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Literary late-bloomers

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Of course we all know that if at first you don't succeed you're supposed to try, try again, but frankly I don't know how most authors stand the rejection.

For those who can, however, sometimes persistence pays off. The announcement last week that Kay Ryan was being made poet laureate is one such example. Ryan, who was rejected from poetry club when she was a student at UCLA, has had to wait most of her life to get the recognition her supporters insist that she has always deserved. But she has it now.

Next week the Monitor will be reviewing the first full-length publication of another poet's work. That's Mimi White, whose book "The Last Island" appears in her 60th year. Like Ryan, White has had readers who believed in her all along (and she did serve as poet laureate of Portsmouth, N.H.) But this first book has been a long time coming.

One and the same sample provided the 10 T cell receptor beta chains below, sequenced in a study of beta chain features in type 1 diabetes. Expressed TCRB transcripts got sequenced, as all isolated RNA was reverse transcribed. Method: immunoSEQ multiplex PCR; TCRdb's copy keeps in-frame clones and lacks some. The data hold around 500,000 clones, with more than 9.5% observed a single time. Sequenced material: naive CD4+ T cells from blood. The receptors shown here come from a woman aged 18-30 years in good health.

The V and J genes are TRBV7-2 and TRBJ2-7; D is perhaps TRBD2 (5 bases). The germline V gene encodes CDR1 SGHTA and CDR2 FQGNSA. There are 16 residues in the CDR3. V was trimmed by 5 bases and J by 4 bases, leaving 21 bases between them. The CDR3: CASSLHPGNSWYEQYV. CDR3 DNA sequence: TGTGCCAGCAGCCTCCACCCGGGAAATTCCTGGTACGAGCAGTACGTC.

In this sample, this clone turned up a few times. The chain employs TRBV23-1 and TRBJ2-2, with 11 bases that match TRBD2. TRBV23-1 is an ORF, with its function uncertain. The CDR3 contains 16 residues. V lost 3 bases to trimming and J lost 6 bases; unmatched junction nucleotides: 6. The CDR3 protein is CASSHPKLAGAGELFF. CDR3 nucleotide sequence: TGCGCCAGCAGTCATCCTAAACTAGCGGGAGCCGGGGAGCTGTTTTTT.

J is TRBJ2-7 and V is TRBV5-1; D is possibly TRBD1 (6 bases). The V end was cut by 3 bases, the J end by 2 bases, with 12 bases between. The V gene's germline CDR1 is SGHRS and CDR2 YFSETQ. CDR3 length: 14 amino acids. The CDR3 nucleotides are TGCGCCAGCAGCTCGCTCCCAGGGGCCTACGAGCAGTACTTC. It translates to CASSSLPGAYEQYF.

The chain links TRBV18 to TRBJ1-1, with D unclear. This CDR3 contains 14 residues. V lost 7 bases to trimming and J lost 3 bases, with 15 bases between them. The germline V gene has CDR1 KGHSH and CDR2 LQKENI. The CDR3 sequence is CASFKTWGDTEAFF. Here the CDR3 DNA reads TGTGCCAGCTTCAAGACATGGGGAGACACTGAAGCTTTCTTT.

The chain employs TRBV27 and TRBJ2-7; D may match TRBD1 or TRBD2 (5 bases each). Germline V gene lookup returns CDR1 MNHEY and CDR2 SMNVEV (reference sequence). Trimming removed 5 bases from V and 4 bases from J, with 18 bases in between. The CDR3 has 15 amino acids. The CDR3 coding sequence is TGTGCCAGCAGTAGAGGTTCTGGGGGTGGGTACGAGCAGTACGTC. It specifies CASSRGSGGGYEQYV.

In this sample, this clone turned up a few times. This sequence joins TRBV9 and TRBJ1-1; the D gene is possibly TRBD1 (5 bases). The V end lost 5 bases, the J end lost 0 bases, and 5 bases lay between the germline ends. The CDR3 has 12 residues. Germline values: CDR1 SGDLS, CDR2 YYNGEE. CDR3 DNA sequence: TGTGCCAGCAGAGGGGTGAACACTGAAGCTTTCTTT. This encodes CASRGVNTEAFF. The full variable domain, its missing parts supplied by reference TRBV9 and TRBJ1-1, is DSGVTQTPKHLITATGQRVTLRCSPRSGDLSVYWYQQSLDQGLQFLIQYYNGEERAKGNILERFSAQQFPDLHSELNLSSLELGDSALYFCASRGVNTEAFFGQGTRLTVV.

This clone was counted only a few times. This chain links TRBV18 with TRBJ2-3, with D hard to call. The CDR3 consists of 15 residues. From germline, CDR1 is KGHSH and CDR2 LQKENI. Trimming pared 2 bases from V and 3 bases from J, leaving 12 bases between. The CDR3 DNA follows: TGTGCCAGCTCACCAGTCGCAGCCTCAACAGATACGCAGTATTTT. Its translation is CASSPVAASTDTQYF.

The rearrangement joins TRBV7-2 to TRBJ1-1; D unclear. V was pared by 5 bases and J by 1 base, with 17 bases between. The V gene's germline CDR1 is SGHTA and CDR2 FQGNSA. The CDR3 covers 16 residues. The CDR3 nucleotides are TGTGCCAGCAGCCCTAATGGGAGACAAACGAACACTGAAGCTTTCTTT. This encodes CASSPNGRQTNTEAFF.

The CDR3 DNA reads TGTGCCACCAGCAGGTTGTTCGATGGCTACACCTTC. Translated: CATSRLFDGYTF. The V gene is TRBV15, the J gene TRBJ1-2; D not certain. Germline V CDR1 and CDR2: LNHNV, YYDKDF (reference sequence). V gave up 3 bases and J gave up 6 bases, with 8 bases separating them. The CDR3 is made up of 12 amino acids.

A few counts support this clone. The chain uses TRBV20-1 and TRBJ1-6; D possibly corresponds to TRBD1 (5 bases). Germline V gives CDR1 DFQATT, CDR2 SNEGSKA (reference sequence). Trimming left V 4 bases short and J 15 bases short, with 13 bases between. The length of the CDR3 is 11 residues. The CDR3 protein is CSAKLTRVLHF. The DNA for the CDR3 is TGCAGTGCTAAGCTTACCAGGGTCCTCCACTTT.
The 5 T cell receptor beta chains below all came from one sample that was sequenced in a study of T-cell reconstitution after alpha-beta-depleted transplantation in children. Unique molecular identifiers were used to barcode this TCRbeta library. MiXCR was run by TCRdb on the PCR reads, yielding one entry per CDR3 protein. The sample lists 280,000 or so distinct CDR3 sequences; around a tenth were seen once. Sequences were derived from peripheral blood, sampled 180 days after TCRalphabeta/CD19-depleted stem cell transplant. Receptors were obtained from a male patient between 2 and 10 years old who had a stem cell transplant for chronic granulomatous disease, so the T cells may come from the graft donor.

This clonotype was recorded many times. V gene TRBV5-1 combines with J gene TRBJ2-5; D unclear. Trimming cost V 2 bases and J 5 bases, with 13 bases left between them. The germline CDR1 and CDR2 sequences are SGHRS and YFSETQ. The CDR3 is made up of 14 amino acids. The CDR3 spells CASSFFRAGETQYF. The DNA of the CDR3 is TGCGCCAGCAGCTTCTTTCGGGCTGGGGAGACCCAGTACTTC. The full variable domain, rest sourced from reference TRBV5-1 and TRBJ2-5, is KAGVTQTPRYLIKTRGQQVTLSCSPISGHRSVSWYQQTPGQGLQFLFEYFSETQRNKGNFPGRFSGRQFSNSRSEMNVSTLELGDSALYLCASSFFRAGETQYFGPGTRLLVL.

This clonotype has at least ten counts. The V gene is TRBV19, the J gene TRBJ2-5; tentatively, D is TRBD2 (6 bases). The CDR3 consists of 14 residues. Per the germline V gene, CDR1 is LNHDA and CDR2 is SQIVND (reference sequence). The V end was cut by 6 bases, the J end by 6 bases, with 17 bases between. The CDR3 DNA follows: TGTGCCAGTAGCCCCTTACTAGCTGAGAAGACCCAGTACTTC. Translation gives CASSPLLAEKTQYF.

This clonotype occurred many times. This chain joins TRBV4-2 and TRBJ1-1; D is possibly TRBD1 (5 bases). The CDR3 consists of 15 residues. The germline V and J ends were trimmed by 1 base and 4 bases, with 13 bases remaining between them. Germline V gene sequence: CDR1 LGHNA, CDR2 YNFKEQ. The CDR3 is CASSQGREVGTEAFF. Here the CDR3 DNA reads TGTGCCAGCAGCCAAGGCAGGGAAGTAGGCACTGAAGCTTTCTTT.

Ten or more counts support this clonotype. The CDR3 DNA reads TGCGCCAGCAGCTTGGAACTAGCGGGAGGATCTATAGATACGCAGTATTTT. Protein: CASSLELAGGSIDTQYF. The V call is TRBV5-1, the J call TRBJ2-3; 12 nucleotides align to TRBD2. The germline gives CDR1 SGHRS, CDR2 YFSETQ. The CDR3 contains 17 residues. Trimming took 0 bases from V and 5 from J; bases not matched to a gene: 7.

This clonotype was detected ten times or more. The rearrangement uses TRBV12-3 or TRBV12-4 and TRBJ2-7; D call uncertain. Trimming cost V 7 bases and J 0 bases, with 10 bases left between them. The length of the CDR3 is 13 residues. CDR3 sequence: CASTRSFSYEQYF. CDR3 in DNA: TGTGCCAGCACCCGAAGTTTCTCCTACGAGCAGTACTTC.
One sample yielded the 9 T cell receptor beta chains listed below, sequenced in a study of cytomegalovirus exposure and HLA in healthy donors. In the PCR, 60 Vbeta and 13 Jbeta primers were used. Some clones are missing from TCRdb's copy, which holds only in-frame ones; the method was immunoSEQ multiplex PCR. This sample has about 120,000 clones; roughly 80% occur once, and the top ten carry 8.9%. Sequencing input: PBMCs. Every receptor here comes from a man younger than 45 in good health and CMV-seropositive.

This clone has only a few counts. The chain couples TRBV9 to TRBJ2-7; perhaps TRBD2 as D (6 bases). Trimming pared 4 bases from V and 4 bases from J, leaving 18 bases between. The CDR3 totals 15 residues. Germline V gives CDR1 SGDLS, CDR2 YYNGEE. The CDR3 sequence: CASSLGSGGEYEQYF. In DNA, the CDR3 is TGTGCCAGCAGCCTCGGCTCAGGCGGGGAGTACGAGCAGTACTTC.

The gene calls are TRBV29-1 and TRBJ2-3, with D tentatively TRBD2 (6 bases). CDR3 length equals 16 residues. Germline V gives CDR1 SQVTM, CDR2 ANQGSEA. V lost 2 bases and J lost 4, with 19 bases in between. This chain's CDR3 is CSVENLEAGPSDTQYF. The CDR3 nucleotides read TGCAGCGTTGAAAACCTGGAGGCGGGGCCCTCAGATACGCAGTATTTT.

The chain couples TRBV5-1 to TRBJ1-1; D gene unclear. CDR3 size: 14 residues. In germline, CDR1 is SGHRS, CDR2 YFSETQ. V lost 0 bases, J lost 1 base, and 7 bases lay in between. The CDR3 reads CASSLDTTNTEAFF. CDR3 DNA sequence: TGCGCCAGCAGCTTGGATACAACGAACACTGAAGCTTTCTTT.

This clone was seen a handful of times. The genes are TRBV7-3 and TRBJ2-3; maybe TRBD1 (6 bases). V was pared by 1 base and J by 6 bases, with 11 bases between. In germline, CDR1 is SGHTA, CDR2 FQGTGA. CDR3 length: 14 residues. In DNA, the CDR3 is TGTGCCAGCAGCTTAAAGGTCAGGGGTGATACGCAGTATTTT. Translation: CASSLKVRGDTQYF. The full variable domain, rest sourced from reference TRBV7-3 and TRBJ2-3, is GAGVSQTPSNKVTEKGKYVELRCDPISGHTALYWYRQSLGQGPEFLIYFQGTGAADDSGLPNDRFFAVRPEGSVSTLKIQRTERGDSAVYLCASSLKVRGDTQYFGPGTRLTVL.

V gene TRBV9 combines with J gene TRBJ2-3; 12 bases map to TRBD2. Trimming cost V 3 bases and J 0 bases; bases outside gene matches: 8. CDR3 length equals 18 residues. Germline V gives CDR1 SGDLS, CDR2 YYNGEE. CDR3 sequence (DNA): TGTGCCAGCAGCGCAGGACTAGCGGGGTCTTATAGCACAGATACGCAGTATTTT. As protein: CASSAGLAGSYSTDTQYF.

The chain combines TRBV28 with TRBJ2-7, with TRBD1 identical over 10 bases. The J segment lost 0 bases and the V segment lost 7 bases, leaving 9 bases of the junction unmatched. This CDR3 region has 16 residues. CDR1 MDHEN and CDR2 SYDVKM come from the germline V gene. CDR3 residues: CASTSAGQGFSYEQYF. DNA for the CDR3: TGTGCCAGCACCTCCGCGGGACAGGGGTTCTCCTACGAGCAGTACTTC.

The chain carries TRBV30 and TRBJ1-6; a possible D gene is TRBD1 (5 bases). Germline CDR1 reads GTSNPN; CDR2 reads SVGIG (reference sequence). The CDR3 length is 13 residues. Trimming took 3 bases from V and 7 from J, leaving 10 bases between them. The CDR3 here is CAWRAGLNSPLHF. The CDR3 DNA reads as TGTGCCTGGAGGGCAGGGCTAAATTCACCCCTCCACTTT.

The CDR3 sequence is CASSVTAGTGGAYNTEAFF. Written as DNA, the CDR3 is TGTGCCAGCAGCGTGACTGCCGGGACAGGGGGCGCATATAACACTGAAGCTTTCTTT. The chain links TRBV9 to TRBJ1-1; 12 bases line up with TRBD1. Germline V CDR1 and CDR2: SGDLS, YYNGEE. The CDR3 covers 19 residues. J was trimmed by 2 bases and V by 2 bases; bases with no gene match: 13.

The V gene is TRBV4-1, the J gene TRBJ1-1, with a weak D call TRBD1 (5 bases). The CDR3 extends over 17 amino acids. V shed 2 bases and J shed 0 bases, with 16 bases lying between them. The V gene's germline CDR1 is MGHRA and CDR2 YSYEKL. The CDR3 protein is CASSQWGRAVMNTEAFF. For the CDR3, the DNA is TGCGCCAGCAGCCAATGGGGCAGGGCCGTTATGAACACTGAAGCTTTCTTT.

And it's not just poets. Ron McLarty, author of "Art in America," the novel featured in today's Monitor review, is also 60 and has enjoyed a long career as an actor. But as a novelist he had a much tougher time. In fact he couldn't find a publisher for his first novel "The Memory of Running." Then, one day, author Stephen King happened upon an audio version of the book and publicly praised it as "the best book you can't read."

From there, "The Memory of Running" was picked up by Viking Press and went on to become a bestseller. It may not happen often, but once in a while those literary ships really do come in.


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